We all know that Ohio State has brought in a great recruiting class for 2021. Even without J.T. Tuimoloau (who, at the time that I’m writing this piece, has not committed), the Buckeyes’ class ranks second in the national recruiting rankings with five five-star players among the class of 21 players.
Of those 21 recruits, 15 enrolled in January and played in the spring game; four of those were five-stars. Kyle McCord showed the maturity, arm strength, and judgment to be a legitimate contender for the starting quarterback position. Emeka Egbuka looked like a veteran at wide receiver — a player who quickly reads the coverage, runs great routes, goes up for the ball, and possesses the soft hands to come down with it. Although we could see his speed and his cutting ability, it was harder to gauge TreVeyan Henderson’s considerable talents because the scrimmage was limited to “no-tackle.” And Jack Sawyer? Well, Jack couldn’t be blocked and was on the passer in a jiffy; oh yes, he reminded me of the Bosa brothers and Chase Young. What a group!
But there was a fifth five-star commit in the recruiting class and he didn’t play in the spring game. Donovan Jackson, a 6-foot-4, 308-pound offensive lineman from Bellaire, Tex. committed to Ohio State in January of 2020 and signed his letter of intent on December 16 of that year. However, unlike his fellow top-line blue-chippers, Jackson did not enroll early, instead, he decided to arrive on campus in early May and will use the summer and August’s fall camp to catch up with his fellow first-year players who participated in spring practices.
According to 247Sports, Jackson is the top interior offensive lineman in the 2021 class and the 18th-ranked recruit in the nation at any position. Scouting reports tout his strength (he was a champion shot putter and discus thrower on his high school track and field team) and his great length; his wingspan is a reported seven feet.
In his senior year this past fall, Jackson played in only six games in a COVID-abbreviated schedule. And, unsurprisingly, he played left tackle, protecting the blind side. I thought I’d take a look at his film highlights, and there are a lot of them.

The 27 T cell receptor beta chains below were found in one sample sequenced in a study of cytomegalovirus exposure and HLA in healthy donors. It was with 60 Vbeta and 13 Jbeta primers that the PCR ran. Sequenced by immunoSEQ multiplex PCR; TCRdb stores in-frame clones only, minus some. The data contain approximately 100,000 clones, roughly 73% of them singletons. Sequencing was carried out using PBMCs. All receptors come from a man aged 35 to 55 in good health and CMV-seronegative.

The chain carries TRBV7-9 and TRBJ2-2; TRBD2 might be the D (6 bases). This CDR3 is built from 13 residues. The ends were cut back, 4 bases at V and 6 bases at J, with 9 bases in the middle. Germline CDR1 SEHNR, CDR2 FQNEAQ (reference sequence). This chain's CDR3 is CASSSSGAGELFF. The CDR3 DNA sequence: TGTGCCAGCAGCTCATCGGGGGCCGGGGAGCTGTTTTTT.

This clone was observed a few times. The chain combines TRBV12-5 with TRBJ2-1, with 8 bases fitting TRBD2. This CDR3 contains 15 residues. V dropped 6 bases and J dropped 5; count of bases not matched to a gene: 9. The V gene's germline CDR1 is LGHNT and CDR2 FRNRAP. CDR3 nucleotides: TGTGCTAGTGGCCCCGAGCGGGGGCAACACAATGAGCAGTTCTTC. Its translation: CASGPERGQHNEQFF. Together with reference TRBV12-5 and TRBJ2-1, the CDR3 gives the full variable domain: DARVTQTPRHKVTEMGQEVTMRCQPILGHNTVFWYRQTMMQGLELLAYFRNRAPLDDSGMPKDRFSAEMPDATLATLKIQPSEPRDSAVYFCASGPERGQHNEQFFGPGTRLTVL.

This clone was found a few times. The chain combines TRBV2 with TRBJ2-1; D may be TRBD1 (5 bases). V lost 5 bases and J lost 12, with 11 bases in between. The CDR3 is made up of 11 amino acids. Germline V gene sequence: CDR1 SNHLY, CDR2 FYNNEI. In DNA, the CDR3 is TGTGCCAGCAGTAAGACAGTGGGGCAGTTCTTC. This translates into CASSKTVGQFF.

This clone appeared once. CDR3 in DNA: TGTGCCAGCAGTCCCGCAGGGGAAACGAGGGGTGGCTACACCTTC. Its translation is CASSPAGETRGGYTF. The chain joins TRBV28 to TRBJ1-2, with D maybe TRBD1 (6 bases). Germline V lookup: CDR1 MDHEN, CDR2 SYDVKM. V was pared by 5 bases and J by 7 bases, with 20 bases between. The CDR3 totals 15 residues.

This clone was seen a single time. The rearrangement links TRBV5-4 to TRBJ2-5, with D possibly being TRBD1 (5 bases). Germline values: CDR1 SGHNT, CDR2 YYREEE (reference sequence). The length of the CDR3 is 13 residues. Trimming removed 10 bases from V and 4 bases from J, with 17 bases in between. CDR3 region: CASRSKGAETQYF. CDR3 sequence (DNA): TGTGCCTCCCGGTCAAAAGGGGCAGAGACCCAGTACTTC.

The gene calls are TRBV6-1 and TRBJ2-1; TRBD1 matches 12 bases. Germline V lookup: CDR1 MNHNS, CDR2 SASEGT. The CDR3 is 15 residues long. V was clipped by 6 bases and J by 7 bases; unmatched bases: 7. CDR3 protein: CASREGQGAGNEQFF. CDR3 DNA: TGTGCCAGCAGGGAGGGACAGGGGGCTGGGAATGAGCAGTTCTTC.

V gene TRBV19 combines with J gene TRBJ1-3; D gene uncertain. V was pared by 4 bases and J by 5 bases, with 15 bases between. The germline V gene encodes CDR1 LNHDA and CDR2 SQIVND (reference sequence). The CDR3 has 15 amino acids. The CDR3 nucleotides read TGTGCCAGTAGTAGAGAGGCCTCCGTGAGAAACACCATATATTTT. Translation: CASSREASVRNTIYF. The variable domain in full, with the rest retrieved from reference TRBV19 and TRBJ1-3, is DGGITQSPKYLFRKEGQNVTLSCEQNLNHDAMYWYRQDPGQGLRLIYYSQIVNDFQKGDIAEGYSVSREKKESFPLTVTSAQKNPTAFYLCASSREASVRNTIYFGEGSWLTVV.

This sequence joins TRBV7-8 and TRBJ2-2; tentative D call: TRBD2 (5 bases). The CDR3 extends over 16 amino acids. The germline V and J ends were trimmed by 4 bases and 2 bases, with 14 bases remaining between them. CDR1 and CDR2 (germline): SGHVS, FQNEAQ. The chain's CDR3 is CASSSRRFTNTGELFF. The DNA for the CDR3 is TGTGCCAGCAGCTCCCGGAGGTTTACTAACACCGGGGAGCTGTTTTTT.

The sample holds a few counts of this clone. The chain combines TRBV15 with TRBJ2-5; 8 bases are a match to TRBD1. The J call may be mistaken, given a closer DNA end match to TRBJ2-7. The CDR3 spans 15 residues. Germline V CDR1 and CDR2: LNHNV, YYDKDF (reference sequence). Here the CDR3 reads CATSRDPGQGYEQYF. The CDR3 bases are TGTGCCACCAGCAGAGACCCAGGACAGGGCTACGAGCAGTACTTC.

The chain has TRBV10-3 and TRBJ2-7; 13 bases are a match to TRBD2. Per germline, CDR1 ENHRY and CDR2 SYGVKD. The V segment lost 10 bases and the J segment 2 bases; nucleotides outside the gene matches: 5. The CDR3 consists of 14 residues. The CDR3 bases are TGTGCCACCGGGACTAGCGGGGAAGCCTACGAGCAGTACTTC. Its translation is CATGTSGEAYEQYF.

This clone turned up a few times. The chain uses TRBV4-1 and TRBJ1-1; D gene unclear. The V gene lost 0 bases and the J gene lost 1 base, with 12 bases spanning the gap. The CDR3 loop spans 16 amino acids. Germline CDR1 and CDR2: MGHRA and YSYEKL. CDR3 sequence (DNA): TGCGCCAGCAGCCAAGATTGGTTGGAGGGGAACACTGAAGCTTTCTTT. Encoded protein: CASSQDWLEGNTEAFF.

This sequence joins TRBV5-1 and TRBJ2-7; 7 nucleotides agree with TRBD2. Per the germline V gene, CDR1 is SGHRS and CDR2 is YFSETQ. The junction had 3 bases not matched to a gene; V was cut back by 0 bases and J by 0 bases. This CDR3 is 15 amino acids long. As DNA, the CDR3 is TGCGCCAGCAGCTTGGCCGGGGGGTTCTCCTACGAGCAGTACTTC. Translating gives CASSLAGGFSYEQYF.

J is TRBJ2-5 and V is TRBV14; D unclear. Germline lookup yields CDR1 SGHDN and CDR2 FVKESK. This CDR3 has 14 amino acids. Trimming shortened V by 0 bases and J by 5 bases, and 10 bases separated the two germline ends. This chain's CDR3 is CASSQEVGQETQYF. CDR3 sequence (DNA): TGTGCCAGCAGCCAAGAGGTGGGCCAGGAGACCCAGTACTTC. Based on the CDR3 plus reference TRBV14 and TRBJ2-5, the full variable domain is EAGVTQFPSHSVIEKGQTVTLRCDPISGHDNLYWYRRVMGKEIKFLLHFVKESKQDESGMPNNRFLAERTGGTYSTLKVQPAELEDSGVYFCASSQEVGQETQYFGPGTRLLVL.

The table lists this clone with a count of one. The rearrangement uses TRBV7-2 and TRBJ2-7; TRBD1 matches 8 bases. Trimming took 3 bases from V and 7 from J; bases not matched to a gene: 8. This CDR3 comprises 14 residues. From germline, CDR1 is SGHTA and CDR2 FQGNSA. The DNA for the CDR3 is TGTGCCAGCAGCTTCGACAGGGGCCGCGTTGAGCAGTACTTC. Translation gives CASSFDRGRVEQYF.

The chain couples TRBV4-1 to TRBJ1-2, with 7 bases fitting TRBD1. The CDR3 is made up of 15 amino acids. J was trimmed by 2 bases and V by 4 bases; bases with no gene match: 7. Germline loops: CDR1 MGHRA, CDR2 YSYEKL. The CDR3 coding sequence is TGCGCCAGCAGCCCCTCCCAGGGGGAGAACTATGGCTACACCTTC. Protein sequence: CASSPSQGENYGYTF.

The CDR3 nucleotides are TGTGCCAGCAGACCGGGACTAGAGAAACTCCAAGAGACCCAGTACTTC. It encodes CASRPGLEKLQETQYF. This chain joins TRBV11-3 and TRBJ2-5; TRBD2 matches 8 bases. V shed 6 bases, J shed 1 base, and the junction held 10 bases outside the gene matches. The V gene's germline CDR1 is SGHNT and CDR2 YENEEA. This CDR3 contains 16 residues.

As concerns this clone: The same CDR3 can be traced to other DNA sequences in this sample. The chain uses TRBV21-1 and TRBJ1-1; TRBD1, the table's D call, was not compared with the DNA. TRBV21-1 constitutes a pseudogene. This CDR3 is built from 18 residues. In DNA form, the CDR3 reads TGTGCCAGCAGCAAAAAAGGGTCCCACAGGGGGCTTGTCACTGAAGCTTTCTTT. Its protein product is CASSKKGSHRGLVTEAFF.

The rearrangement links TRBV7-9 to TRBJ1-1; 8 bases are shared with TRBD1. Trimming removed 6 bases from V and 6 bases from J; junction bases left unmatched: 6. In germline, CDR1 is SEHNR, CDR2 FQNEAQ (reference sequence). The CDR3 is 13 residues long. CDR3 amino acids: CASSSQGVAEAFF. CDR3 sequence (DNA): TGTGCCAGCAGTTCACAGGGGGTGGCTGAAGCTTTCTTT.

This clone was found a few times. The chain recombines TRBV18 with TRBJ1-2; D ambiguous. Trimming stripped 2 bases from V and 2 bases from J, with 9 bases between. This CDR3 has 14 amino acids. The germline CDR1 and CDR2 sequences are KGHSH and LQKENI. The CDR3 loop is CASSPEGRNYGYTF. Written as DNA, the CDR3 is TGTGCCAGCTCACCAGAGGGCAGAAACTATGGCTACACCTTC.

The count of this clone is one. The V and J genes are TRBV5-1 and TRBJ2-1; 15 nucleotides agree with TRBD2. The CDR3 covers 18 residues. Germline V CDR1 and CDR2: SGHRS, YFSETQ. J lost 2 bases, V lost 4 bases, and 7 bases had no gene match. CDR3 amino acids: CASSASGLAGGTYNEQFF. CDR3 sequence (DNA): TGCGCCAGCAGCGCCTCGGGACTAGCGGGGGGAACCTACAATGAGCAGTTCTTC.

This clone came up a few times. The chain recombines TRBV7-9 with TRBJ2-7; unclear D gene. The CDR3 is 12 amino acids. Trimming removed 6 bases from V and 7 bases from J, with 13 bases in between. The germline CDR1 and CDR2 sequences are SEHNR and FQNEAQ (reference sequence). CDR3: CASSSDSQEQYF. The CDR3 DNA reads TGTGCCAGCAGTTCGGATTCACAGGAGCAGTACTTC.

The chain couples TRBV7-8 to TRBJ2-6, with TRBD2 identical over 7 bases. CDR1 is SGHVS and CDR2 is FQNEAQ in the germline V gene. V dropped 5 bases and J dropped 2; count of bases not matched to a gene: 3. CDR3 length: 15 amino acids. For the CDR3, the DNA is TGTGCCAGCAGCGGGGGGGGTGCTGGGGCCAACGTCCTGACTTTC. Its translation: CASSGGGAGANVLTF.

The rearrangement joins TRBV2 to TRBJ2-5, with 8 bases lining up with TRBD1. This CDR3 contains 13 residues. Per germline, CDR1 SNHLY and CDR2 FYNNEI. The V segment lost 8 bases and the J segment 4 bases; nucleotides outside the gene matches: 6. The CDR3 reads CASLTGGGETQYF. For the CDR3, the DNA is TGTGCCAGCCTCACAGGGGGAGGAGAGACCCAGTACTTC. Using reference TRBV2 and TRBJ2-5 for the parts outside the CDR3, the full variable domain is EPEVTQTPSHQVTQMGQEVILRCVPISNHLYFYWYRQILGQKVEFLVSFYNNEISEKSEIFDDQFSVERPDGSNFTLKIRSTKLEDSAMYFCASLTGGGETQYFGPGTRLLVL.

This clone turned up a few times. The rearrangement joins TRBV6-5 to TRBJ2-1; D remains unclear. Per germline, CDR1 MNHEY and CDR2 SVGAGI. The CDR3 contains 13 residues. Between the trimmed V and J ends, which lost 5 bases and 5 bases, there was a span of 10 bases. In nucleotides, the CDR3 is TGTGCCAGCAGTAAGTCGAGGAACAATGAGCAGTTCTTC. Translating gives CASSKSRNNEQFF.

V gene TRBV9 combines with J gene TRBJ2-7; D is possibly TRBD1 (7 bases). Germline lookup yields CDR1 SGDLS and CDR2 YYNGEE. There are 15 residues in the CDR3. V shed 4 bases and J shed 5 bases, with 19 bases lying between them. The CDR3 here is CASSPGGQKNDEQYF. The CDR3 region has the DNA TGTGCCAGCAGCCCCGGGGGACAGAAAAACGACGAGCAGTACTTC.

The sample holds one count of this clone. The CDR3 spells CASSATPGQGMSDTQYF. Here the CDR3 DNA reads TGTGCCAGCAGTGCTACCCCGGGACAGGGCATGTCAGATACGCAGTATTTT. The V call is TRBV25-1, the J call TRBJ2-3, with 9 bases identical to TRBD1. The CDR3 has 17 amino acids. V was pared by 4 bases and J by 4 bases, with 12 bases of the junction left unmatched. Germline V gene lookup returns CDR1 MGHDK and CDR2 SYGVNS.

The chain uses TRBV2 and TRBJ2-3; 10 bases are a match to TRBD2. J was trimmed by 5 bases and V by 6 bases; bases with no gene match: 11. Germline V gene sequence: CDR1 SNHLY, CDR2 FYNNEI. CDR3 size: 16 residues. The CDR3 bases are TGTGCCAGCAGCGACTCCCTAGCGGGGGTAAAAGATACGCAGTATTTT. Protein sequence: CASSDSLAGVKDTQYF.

When we watch football on TV, it’s often hard to focus our attention on offensive linemen. The camera follows the ball. So, unless a lineman blows an assignment and allows a sack or commits an egregious holding infraction, we watch quarterbacks, runners, and receivers. Conveniently in the highlights, Jackson is circled before each play, so it’s easy to follow his action. But it I imagine that it would be easy focus on him even without the assistance of on-screen graphics.
First of all, with his size, he’s by far the biggest guy on the field — even in Texas, where everything is proverbially bigger. More importantly, his play demands our attention. Seemingly a man among boys, on passing plays, Jackson shows great quickness and footwork. He moves well laterally; rushers don’t get past him, or around him. In terms of run blocking, he’s even more impressive. He engages his man quickly and stays on his block, often putting the opponent on the ground — something that Orlando Pace would be proud of.
The defensive linemen playing opposite Jackson were never involved in the plays. I also noticed how well Jackson can brush a lineman and move to a secondary target of linebacker, and he pulls down the line like a pro.
All in all, ten minutes’ worth of Donovan Jackson highlights is enough to justify the hype that he brings to Columbus. He won’t be a starter right away; the Bucks’ line is solid, and rarely do you see a true freshman cracking the offensive line. But he should be able to work his way into the rotation and see plenty of snaps. I imagine that by2022, he’ll be starting, and there will be predictions of post-season awards. Looks to me as though Greg Studrawa has landed a good one.